New Orleans is having a bit of a crime problem sooooooooooo what does the Mayor and City Council decide to do? Cut the District Attorney's budget and focus on parking violations. Columnist James Gill slammed the city government on the pages of the Morning Advocate:
With 50 shootings, and 15 murders in the first 23 days of the year, the city is on pace to record a level of carnage not seen in many years.The reverse of Hinds County.
Meanwhile, the City Council cuts the DA's budget by $600,000 and Mayor Mitch Landrieu comes up with a crime-fighting plan that includes more money for parking enforcement. Government was practically begging to be mocked, and Cannizzaro obliged.
While he was speaking, a trial was being held close by at federal court that featured lurid testimony about a string of murders committed in gang wars a couple of years ago. Hit-men have related matter-of-factly how they sought out their rivals and left them in a pool of blood.
If, even with that band of thugs off the street, the bodies are piling up at an even greater rate, it is no wonder that Cannizzaro received an ovation when he raised the alarm.
It may be hardly surprising that Cannizzaro regards his office as the most efficient component of the criminal justice system. But the City Council evidently shares his view because the reason it gave for cutting his budget, and forcing him to lay off staff, is that he prosecutes and convicts at a much greater rate than his predecessors.
It is perhaps futile to hope that the council will restore Cannizzaro's money, since that would mean acknowledging a stupid mistake, and that goes against the politician's grain.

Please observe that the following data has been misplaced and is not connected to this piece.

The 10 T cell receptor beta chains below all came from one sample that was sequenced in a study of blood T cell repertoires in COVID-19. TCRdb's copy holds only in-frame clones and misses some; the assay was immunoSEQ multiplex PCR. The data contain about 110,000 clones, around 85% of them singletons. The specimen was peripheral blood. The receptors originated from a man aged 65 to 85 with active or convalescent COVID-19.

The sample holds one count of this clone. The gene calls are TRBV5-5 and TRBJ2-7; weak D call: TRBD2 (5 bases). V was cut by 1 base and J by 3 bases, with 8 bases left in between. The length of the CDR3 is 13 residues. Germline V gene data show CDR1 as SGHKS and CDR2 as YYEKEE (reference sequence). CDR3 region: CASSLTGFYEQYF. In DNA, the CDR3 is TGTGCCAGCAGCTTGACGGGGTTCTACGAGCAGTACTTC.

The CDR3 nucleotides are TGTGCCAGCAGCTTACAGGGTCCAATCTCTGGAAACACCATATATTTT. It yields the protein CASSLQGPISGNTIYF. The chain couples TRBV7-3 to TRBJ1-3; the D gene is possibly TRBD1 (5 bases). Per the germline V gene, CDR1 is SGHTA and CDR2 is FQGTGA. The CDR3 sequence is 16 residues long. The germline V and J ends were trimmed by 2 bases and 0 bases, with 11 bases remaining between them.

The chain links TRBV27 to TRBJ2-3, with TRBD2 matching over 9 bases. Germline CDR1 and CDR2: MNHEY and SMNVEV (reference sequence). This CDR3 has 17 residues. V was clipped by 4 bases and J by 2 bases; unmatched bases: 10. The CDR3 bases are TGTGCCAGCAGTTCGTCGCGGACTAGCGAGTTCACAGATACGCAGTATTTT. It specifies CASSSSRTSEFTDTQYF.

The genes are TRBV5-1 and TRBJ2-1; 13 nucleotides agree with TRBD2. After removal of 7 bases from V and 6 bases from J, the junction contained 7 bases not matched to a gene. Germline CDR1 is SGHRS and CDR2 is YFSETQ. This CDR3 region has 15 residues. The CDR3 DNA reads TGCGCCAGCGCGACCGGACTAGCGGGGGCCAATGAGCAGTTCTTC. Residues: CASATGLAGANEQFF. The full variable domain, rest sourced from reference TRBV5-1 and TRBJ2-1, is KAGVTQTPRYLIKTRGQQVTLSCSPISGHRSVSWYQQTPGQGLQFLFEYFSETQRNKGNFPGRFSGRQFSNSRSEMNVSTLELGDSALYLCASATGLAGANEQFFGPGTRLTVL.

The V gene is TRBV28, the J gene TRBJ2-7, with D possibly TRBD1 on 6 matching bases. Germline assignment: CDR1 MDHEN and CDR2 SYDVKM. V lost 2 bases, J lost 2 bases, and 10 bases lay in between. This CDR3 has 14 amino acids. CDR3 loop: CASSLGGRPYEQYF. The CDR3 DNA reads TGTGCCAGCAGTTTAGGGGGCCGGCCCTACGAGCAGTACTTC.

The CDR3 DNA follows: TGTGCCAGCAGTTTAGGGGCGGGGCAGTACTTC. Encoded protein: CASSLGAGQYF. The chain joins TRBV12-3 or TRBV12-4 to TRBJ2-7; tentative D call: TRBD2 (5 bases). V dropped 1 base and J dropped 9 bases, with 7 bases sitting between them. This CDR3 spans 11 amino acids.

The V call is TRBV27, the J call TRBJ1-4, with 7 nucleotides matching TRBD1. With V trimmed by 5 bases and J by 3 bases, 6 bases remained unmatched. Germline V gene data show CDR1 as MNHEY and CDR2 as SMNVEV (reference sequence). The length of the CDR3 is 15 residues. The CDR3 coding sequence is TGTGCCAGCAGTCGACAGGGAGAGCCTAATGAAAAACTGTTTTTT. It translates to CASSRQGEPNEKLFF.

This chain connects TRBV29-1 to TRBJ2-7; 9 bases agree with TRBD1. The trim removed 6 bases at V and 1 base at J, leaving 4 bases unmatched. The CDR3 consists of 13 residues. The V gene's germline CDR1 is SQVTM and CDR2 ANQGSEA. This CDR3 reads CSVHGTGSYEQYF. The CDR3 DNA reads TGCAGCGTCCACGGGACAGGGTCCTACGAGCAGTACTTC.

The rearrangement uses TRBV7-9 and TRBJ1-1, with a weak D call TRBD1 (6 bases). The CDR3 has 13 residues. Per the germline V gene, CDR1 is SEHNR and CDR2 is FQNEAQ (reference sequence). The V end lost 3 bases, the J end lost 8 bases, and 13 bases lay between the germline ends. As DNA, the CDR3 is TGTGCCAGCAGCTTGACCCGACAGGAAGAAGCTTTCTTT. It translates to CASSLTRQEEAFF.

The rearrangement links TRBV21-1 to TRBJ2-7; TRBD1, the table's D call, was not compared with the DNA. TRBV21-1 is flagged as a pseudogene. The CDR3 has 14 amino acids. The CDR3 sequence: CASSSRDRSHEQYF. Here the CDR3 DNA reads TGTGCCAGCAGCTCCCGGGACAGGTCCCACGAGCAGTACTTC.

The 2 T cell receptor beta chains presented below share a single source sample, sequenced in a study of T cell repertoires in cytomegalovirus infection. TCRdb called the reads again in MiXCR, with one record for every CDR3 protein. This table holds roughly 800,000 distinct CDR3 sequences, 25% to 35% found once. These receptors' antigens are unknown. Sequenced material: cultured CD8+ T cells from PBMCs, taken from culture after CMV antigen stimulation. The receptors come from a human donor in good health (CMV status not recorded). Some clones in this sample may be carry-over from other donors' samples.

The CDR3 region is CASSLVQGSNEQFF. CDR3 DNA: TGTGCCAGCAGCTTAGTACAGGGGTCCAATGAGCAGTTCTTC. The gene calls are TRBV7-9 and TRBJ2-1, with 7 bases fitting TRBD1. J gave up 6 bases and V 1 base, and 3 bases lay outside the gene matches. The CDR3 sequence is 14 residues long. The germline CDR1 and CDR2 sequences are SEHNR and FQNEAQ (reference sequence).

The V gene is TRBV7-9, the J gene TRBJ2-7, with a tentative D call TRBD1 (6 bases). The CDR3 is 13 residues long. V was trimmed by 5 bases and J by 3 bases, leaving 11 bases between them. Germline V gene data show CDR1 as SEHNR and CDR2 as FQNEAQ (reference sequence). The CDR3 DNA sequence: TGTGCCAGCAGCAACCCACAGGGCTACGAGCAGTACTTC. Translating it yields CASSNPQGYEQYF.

Landrieu and the council are on a mission to expand the police department, which might seem a logical response to the crime stats. But a city that seeks more arrests and fewer prosecutions at the same time clearly isn't thinking straight.
Not that it makes much difference how many criminals are rounded up if there is nowhere to put them. A recent crime commission study found that the New Orleans slammer is overflowing with dangerous characters, even though a third of its population has been transferred to distant parishes with spare capacity. If there was a time when New Orleans liked to lock up harmless dopers, it has long passed. Nowadays, almost all the inmates face felony charges, most of them involving weapons or violence.
As NOPD grows, and its starts turning up at crime scenes before the perps have taken a powder, they will need a permanent “No Vacancies” sign at the jailhouse. Or, as Cannizzaro put it in his speech, “the revolving door of the criminal justice system will be put on overdrive and dangerous defendants will be placed back on the streets.”
More beds is the obvious answer, at least according to Cannizzaro, the crime commission and Gary Maynard, who monitors the jail's compliance with the federal consent decree under which it operates. Landrieu, however, believes public safety can be maintained with the jail we have.
To judge from the reaction to Cannizzaro's speech, the public grows impatient for action. Perhaps, one of these days, citizens will surround City Hall in protest. Even then, we probably won't see water cannon on the streets. Rest of column.